A long night for the Sheerness RNLI Lifeboat volunteers
Both of the Sheerness RNLI Lifeboats were called out to separate incidents on Friday 4 and Saturday 5 September resulting in three of the crew members being at sea for more than nine hours.
The first call from the UK Coastguard tasked the inshore lifeboat to provide safety cover in a multi-agency incident at Rochester followed by the All-Weather lifeboat being called to a fishing trawler that was fouled up on an underwater obstacle off the Sheppey coast.
The volunteer crew of the Sheerness relief inshore lifeboat ‘Ole Schroder’ were tasked at 8.02pm on Friday 4 September by the UK Coastguard to provide safety cover whilst a multi-agency incident was taking place on the River Medway near Rochester.
Launching at 8.18pm, with a crew of three, the lifeboat was on scene at 8.50pm.
At 1.30am the next day the decision was taken to effect a crew change but to avoid the lifeboat having to leave the scene the Sheerness Lifeboat Operations Manager, Nigel Budden, liaised with the UK Coastguard and arranged for the Sheppey Coastguard Rescue Team to transport three relief crew members from the Lifeboat station at Sheerness to the incident scene at Rochester and then return the existing crew back to Sheerness.
With the relief crew on scene at Rochester continuing to provide safety cover the original crew arrived back on station at Sheerness 3.25am where they found that the all-weather-lifeboat had just been tasked by the UK Coastguard to respond to reports that a 10mtr,12 tonne fishing trawler had fouled its nets and propellers on an underwater obstacle close to No4 Buoy in the Medway approach channel.
Without hesitation the three crew members promptly changed out of their ILB dry suits and put on their all weather gear to join the crew who had been paged to man the ALB.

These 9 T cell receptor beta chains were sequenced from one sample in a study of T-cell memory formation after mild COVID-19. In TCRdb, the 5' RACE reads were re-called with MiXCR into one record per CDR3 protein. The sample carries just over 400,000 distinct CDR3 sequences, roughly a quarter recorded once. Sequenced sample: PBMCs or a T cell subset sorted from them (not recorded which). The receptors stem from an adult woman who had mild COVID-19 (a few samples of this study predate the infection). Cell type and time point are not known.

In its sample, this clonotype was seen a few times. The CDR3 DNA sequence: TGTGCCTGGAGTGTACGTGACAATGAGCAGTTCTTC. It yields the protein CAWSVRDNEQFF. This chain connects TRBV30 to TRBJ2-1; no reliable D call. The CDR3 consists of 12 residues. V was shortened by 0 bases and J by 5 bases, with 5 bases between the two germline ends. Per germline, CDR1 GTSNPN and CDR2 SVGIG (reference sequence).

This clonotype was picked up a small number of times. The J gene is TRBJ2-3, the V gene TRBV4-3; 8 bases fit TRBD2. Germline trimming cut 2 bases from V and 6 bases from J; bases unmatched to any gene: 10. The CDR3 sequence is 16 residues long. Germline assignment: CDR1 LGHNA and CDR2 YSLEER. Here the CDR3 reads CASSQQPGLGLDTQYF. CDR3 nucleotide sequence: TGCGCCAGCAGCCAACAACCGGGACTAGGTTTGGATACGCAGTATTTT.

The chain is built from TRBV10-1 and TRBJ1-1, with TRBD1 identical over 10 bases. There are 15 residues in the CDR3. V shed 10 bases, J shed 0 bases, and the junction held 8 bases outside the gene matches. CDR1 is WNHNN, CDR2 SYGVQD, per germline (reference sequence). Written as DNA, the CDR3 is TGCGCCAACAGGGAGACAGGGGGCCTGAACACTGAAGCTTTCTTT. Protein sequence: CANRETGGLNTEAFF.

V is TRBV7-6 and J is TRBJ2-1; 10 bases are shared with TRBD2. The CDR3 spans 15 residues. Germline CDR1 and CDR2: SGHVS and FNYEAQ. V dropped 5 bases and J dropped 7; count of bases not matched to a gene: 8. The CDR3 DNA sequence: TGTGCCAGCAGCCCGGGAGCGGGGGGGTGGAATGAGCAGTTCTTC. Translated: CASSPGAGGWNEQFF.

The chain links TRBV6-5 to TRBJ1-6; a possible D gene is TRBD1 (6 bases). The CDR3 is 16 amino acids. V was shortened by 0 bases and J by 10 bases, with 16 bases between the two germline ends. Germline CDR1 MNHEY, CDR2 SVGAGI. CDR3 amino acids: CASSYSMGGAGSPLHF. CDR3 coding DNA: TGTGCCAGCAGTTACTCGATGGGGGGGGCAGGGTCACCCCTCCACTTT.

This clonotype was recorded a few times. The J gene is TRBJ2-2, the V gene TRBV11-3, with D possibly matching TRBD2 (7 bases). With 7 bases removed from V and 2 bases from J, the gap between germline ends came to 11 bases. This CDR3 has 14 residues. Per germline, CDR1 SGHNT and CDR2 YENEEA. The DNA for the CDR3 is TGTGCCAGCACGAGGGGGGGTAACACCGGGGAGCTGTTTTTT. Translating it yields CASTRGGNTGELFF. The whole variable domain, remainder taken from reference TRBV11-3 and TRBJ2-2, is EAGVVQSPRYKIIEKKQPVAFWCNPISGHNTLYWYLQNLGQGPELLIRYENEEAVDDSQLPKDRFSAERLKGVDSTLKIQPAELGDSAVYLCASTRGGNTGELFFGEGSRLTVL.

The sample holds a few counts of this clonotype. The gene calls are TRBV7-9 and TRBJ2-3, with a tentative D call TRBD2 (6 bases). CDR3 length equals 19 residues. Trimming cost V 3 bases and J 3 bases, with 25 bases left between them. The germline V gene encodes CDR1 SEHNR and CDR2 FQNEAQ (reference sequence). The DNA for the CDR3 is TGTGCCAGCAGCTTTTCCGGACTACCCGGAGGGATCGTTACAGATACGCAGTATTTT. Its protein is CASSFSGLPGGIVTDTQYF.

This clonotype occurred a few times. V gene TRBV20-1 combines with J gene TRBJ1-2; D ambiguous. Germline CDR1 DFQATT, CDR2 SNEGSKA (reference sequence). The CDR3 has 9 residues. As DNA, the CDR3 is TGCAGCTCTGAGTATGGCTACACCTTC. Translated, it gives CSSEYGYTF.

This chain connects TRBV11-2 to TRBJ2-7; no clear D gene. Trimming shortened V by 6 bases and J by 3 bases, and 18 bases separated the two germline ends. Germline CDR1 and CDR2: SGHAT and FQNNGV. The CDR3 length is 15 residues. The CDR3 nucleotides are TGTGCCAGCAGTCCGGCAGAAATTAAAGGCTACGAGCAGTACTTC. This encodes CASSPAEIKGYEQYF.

Launching at 3.35am the lifeboat located the casualty trawler with two crew members onboard at 3.50am.
A tow line was passed across from the lifeboat which enabled the trawler crew to cut away their gear from the large obstacle they were caught up on. The lifeboat was then able to tow the casualty back to Queenborough Harbour where it was safely secured at 5.15am.
The ALB returned to station at 5.30am which coincided with the arrival of the ILB which had been stood down at 4.50am after the Rochester incident had been resolved. Both lifeboats were ready for service again at 5.50am
Weather, wind WSW 8-12 knots, sea state calm with good visibility.
RNLI Media contacts:
Vic Booth RNLI Lifeboat Press Officer (Sheerness) 07926904453 / 01795 880544 /
Paul Dunt, Regional Media Officer (South East), 0207 6207426, 07785 296252 email@example.com
· For enquiries outside normal business hours, contact the RNLI duty press officer on 01202 336789
Key facts about the RNLI
The RNLI charity saves lives at sea. Its volunteers provide a 24-hour search and rescue service around the United Kingdom and Republic of Ireland coasts. The RNLI operates over 238 lifeboat stations in the UK and Ireland and, in a normal year, more than 240 lifeguard units on beaches around the UK and Channel Islands. The RNLI is independent of Coastguard and government and depends on voluntary donations and legacies to maintain its rescue service. Since the RNLI was founded in 1824, its lifeboat crews and lifeguards have saved over 142,700 lives.